Ski Selection Tips

Powder runs, groomed cruisers, park & pipe, bumps, big mountain, gladed trees—the types of terrain open to today’s alpine skier are diverse and plentiful. But choosing a ski to meet the demands of your preferred slope style can be overwhelming. Let’s break it down:

Karl 'Jake' Jacobsen | Deer Valley, UT | Photo: Eric Schramm

Assess Skiing Ability

First decide how you would categorize your skiing ability; are you a novice, an intermediate, an advanced skier, or an expert? Novice and Intermediate skiers want skis that initiate a turn with ease, and are soft enough to be easily maneuverable. More advanced skiers will want a ski that is a bit stiffer to handle higher speeds and one that’s more versatile to handle an expanding appetite for more varied terrain.

True experts probably want more than one ski in their quiver – a carving ski for when it hasn’t snowed in a while, a powder ski for the deepest days and side country excursions, and a ski in between that can handle everything from bumps to groomers to secret stashes in the trees.

Determine Terrain Preference

Pretty much all alpine skis on the market today fall into one of four categories—carving skis, all-mountain skis, fat skis, or powder skis—the main distinction between them being the width of the waist, or the narrowest part of the ski.

Carving Skis

Carving skis have a waist width under 78 mm and are ideal for skiers looking to arc turns in the corduroy and hold their own on hardpack snow. Their pronounced hourglass shape makes carving beautiful turns a snap.

All-Mountain Skis

The most popular type of ski on the market is the all-mountain ski, with waist widths between 79-89 mm. If you’re only going to own one pair of skis, all-mountains are designed to do it all—from groomed snow, to bumps, to light powder, to the inevitable runs of mixed conditions.

Fat Skis

The all-mountain’s chubby cousin is the fat ski, with a waist width of 90-97 mm. Fat skis adapt easily to powder, cut efficiently through choppy snow, and will even play nice on the groomers, but they aren’t quite as nimble as all-mountain skis if you are sticking to the front side.

Powder Skis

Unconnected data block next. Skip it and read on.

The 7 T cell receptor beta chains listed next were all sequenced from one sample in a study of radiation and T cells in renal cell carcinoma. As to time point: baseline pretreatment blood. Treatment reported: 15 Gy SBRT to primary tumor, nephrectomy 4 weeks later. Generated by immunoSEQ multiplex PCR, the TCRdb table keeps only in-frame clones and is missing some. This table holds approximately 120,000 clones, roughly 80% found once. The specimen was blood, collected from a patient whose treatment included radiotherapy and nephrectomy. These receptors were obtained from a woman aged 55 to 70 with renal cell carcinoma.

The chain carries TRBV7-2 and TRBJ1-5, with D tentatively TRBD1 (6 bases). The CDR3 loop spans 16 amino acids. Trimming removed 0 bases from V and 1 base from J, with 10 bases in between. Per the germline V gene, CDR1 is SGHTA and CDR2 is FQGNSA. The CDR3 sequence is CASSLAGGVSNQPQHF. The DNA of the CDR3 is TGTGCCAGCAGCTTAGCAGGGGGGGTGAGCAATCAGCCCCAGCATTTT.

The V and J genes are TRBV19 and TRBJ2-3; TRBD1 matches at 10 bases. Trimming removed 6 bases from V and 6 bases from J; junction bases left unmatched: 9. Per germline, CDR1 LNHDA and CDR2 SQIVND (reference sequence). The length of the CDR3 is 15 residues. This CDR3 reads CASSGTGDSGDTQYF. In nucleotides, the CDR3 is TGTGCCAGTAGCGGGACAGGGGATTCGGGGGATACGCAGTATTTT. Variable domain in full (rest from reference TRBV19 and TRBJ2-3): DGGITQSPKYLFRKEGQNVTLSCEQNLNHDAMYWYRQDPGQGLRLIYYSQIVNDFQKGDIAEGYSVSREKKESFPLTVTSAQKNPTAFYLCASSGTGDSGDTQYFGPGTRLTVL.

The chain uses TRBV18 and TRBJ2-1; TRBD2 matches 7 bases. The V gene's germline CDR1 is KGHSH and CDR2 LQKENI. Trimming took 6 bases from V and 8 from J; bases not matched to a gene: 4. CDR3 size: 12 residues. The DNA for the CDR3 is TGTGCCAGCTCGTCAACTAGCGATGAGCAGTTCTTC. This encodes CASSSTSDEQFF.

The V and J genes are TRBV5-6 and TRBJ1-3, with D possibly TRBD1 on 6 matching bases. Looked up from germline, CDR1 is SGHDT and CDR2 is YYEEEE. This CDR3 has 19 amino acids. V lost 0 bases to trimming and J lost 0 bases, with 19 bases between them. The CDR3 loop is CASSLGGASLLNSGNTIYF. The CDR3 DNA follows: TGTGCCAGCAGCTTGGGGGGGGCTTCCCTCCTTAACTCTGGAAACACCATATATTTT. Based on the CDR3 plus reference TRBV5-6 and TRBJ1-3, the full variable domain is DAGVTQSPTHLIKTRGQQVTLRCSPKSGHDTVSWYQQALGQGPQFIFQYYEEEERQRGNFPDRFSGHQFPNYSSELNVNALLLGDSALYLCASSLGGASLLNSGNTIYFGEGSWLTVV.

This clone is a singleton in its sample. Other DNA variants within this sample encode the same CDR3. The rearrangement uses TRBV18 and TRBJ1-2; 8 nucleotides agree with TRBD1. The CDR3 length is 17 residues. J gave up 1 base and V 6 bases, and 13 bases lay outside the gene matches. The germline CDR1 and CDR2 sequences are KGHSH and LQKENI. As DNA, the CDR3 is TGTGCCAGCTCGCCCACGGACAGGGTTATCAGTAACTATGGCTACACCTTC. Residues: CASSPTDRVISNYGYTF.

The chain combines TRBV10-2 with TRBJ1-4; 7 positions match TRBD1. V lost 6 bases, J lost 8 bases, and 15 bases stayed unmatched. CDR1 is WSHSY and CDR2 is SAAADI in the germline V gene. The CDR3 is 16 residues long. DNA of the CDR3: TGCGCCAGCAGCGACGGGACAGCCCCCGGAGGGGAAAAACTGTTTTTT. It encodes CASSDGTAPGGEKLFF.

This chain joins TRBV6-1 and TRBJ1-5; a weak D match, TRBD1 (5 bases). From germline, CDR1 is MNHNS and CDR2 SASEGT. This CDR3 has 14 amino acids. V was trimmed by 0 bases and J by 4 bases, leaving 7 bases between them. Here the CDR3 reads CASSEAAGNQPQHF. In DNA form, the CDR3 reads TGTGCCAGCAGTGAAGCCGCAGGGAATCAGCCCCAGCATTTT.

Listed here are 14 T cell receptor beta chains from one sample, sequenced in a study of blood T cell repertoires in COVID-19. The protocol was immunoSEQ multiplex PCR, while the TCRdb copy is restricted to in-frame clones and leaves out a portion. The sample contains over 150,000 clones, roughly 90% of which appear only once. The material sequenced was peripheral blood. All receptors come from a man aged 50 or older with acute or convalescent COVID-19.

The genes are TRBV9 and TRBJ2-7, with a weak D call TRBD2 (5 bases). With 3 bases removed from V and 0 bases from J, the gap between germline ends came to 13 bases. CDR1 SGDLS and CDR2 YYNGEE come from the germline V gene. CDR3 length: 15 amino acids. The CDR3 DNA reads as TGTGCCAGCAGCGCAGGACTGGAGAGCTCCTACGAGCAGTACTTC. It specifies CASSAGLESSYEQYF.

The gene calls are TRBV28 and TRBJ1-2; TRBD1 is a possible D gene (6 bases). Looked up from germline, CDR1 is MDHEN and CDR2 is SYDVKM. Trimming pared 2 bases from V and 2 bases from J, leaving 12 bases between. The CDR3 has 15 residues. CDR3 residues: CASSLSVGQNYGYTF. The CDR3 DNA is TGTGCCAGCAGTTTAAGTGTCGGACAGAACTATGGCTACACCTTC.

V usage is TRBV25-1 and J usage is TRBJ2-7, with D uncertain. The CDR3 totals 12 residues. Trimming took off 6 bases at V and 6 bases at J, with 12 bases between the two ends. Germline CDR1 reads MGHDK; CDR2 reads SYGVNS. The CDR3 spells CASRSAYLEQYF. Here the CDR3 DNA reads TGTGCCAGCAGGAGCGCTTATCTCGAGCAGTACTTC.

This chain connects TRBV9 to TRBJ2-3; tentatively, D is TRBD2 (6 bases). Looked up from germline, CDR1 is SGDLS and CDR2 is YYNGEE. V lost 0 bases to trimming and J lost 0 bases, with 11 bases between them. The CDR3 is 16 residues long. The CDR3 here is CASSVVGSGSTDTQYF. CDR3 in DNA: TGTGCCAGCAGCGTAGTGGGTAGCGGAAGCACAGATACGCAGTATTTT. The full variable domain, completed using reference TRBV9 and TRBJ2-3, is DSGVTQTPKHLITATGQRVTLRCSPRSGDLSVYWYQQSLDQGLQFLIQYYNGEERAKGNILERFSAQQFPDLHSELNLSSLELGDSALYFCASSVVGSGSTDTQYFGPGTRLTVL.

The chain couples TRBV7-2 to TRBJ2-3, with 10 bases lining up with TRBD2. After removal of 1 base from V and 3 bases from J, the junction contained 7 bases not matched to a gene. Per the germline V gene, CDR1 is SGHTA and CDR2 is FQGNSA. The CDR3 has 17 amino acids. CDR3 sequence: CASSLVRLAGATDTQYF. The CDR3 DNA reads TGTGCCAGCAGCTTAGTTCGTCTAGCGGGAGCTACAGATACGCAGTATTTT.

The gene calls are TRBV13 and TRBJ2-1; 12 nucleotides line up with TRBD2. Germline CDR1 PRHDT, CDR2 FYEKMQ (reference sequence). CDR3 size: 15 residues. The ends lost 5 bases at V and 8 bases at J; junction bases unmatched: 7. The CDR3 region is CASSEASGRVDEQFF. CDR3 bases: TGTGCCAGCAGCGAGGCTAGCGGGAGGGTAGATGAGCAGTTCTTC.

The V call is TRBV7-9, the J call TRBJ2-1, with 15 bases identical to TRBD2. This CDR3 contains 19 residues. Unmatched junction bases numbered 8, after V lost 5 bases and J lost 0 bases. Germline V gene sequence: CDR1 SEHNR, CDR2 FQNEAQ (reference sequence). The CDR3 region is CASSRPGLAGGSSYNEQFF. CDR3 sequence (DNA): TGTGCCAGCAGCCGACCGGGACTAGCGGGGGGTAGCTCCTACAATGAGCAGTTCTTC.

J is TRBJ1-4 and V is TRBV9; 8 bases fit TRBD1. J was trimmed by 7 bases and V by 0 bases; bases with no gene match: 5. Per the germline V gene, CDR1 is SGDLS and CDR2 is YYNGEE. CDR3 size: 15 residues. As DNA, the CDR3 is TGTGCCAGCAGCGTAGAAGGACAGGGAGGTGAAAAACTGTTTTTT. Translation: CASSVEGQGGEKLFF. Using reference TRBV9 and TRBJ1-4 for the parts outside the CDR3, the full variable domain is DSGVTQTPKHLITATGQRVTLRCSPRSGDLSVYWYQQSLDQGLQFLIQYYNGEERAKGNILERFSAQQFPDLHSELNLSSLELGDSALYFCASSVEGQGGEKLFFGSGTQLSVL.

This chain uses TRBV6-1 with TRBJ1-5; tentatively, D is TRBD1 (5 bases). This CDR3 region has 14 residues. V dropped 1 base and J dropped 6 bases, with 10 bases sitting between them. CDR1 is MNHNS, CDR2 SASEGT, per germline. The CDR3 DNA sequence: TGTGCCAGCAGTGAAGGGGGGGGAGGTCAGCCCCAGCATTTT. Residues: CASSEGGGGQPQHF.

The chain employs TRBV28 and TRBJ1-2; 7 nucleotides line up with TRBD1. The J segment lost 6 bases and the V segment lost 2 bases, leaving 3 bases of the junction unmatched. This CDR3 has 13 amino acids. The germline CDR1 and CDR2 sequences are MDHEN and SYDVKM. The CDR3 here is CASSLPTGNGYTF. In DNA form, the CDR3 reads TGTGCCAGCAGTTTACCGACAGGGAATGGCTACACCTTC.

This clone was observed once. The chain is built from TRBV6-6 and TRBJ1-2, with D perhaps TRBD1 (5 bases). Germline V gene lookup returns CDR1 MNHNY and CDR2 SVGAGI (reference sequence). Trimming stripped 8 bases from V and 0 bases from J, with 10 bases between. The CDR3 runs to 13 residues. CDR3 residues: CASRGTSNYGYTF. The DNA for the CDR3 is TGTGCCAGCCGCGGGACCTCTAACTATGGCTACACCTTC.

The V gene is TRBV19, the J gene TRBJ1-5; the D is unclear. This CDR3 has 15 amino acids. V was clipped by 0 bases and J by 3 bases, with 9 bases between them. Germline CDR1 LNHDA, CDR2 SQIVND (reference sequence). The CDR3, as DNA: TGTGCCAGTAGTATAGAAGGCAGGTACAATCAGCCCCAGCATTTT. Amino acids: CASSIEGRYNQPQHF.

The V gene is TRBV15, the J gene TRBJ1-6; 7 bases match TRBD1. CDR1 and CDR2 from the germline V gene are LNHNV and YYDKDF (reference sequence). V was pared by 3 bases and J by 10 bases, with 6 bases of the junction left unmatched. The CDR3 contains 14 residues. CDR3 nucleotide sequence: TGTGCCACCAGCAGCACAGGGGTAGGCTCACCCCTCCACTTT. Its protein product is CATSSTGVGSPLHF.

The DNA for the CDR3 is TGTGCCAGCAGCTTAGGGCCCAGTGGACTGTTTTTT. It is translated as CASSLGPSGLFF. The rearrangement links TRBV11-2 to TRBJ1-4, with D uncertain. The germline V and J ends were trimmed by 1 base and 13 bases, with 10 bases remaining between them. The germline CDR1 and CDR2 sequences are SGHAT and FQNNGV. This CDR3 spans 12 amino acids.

The skis with the widest waist widths—anything above 98 mm—are designed with maximum surface area to maintain flotation in the steep and deep. While nearly unsinkable in powder, these skis are not built for maneuverability on groomed runs.

Choose A Length

Getting the right length ski is also an important decision. In recent years, many ski manufacturers have reduced their size offerings to only three different lengths. To determine what length ski is best for you, “We’ll talk with you about what speeds you prefer, your body size, and your ability,” says Squid. It also depends on the type of ski. Carving skis should be shorter for a skier than their all-mountain or fat skis, and powder skis can be longer if you ski a lot of big open bowls, but some people reel the length back in when they go to their powder skis to ensure maneuverability in the trees.

Shorter skis turn easier and tighter. Longer skis are usually heavier, with better performance at high speeds, but requiring more body weight and skill to control. Ski lengths are subject to a whole heap of personal preference, but there are some rules of thumb that might help if you’re not sure where to start:

  1. Skis probably shouldn’t be much shorter than chin height or much taller than you are, unless you are heavier than average for your height
  2. For many advanced skiers, carving skis should be about chin height, all-mountain or fat skis about nose height, and then powder skis can range from nose height to your height
  3. Many people buy their skis too long for a variety of reasons, but today’s skis are so stable, there’s no need to; stay with something you can maneuver easily and in all conditions
  4. For comparison purposes, a six foot tall guy who is an advanced skier might want carving skis of 170 cm, fat skis of 177 cm, and rockered powder skis of between 175 cm and 185 cm
  5. Similarly, a 5’ 6” advanced woman skier might like carving skis of 153 cm, fat skis of 156 cm, and powder skis between 153 cm and 158 cm
  6. The best way to figure out the ski length that’s best for you is to test several different lengths on the slopes

Kids Grow Too Fast!

Kids grow so quickly that it can be tempting to buy skis a bit too long and keep the same pair until they’re a bit too short. But correct ski length is important for kids too. So we’ve designed a program to make it easy and cost effective to keep your child in the right size equipment year after year.

Jans offers a 30% discount when you buy a new kids package of skis, boots, and bindings. Once you buy, keep your receipt in a safe place, because when your child outgrows that gear, you can bring it in with your original receipt, and we’ll help you trade up with a 40% credit on the gear you are turning in, to apply to this year’s gear package. This Kids Trade-In, Trade-Up Ski Program helps you keep your kids in gear that fits and is just right for them.

For Women Only

A growing trend is the emergence of women-specific skis, in addition to the more common unisex offerings. Skis designed just for women are lighter and more flexible, particularly near the tip, to account for women’s relatively lower body weight. Because women’s center of gravity is further back than men’s, women-specific skis feature a binding placement (and the ski waist itself) slightly closer to the tip of the ski, to bring female skiers into a neutral position.

Have more questions about alpine skis? We’d love to talk. Give us a call or stop by any of our retail locations.